2. MIGRATION TO URBAN AREAS
3. INDIGENOUS PEOPLES RIGHT TO ADEQUATE HOUSING
4. OVERVIEW OF THE HOUSING CONDITIONS OF INDIGENOUS PEOPLES
4.1 Indigenous peoples housing conditions with regard to their right to adequate housing
4.1.1. Legal security of tenure and forced eviction4.1.2. Affordability4.1.3. Habitability4.1.4. Availability of services, materials, facilities and infrastructure4.1.5. Accessibility4.1.6. Location 4.1.7. Cultural adequacy
4.2. The housing conditions of specic indigenous populations in urban areas
4.2.1. Womens housing conditions4.2.2. Elders4.2.3. Children and youth4.2.4. Persons with disabilities
5. HOW TO IMPLEMENT EFFECTIVE URBAN HOUSING POLICY FOR INDIGENOUS PEOPLES
5.1. Overriding principles 5.2. Recommended actions for national and local governments 5.2.1. National level
5.2.2. Local level (or other government levels responsible for housing delivery)5.2.3. Recommended actions under the seven criteria of housing adequacy
The lack of recognition of the right of self-determination and the large-scale dispossession and degradation of their lands, resources and territories has had a devastating effect on indigenous peoples livelihoods, cultures and overall socio-economic conditions. Widespread poverty and destitution owing from this has had a signicant impact on their housing. Indigenous peoples often lack security of tenure and live constantly with the threat of forced eviction from their homes and/or lands. In some countries, indigenous peoples are often found in over-crowded houses that are in poor condition and that often have neither schools nor hospitals nearby. Indigenous women and men face discrimination in most aspects of housing. Housing and development policies and programmes either discriminate against indigenous peoples directly or have discriminatory effects. The loss of traditional lands and housing contributes to the increased migration of indigenous peoples to urban centres, where barriers to adequate housing (such as unemployment/poverty, discrimination, and lack of affordable and adequate housing) are particularly acute.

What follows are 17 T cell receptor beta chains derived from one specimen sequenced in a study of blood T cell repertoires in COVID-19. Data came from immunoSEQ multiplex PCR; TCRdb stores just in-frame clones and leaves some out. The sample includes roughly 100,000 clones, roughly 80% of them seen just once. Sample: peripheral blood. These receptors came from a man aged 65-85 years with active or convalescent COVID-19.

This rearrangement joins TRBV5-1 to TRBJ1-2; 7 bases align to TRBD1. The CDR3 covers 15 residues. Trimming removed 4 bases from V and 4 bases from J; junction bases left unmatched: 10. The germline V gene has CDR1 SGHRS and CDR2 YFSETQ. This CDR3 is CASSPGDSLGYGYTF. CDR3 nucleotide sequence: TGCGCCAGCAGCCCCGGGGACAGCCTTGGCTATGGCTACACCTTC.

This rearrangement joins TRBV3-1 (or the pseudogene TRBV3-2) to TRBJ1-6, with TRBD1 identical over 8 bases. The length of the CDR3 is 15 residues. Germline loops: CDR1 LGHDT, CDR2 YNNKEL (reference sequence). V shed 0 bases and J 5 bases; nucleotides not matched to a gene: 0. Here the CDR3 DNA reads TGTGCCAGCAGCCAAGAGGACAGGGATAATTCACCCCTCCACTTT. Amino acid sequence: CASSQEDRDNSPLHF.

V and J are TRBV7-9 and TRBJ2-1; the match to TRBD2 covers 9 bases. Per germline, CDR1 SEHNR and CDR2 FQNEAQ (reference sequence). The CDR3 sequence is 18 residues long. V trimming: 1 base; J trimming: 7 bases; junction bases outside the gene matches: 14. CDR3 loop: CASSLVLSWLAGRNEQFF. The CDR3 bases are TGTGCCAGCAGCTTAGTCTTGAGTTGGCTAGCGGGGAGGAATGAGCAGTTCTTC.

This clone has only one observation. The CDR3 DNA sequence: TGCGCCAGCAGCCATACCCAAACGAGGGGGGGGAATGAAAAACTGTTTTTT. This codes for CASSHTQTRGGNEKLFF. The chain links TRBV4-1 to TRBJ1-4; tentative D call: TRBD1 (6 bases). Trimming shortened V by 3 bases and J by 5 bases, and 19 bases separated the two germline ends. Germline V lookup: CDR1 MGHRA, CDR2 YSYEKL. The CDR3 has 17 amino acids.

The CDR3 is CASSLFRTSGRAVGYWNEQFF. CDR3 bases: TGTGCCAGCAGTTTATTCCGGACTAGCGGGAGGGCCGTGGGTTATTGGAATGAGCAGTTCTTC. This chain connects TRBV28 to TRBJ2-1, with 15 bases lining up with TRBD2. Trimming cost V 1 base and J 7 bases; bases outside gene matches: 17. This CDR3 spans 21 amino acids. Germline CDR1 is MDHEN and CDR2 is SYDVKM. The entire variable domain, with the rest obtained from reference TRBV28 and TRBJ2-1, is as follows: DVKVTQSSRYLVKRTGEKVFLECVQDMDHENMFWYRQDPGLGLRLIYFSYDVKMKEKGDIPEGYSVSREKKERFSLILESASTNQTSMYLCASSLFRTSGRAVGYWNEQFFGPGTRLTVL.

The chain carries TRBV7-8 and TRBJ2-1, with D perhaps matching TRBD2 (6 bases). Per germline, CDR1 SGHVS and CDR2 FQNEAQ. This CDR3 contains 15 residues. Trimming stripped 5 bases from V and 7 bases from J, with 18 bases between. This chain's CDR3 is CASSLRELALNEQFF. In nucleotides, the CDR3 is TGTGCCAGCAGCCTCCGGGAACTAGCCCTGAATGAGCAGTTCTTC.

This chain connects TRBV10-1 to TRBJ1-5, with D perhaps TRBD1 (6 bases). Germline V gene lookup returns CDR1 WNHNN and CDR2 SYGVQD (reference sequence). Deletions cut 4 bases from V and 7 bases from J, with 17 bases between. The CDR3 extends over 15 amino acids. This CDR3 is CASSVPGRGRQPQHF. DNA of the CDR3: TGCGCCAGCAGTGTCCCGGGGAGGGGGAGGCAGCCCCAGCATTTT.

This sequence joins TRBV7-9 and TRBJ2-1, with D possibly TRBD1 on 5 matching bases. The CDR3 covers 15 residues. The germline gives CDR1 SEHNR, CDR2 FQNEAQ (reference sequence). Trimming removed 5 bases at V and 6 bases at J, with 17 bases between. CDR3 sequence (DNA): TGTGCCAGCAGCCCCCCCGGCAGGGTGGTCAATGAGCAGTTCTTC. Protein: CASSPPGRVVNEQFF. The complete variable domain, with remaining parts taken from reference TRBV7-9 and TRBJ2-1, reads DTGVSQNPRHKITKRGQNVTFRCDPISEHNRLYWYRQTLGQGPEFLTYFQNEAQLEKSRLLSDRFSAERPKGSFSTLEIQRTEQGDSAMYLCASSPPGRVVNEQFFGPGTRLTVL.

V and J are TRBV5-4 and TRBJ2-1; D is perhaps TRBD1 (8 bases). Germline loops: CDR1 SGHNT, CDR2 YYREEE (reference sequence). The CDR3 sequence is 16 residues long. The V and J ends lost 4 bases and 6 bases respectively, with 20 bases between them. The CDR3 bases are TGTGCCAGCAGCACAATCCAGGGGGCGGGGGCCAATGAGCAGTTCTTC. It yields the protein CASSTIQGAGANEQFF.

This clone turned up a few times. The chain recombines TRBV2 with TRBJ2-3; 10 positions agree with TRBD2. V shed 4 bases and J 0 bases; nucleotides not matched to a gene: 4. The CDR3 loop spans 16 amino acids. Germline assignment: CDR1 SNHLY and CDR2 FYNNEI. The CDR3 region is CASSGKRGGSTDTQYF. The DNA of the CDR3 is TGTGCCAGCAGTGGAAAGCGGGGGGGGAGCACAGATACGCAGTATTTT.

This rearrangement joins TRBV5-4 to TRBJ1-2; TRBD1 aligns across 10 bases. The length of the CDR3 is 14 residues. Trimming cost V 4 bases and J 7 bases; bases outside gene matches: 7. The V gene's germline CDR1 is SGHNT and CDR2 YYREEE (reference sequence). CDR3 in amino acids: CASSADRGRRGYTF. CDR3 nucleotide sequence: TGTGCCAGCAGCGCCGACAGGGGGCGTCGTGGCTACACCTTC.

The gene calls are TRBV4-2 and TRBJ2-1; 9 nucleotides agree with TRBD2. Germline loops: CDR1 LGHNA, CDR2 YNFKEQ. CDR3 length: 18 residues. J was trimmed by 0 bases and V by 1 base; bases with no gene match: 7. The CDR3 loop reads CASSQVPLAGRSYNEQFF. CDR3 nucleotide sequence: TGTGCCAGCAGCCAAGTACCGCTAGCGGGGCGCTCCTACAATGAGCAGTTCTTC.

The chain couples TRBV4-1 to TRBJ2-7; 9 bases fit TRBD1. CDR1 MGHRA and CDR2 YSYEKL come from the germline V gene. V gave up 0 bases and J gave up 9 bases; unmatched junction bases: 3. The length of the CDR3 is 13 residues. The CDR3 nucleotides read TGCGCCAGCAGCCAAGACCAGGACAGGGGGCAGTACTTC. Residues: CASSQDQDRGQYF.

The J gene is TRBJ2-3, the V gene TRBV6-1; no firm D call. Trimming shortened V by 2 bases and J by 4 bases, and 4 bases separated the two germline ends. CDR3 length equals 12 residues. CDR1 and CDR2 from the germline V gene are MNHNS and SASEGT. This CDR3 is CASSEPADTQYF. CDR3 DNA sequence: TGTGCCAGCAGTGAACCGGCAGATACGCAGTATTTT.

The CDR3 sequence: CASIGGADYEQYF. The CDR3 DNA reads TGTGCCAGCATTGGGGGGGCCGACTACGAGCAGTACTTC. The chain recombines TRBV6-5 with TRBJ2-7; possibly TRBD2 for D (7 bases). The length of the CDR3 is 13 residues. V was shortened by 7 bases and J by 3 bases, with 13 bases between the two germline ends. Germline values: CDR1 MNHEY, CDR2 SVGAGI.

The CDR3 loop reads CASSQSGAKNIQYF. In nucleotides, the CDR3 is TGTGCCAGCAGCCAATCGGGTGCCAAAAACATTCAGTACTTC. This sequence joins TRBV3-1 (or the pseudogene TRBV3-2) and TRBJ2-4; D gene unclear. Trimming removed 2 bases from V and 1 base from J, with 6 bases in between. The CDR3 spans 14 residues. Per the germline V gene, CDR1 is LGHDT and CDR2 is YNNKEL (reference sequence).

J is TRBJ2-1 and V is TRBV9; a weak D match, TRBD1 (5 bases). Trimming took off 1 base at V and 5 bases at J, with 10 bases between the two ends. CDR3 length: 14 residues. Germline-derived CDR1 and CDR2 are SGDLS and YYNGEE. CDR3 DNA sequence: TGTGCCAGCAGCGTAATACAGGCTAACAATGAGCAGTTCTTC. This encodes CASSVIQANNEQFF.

Indigenous women in particular often bear the brunt of these inadequate conditions. At the same time, they experience gender-specic problems, such as domestic violence, together with discrimination and inequality as a result of institutional and cultural factors. These often curtail or prohibit womens access to, control over and the right to inherit land, property and housing. Indigenous peoples with disabilities, youth and children, elders and sexual minorities also experience greater adverse conditions in housing.
These inadequate and discriminatory conditions prevail even in those countries where domestic laws and mechanisms are supposed to promote equality and protect against discrimination in housing and/or legislation recognizing land title rights for indigenous peoples. In many instances, States have also ratied international conventions or treaties that secure the housing and land rights of indigenous peoples, but these international legal obligations often appear to fall by the wayside in the face of international trade agreements and development interests.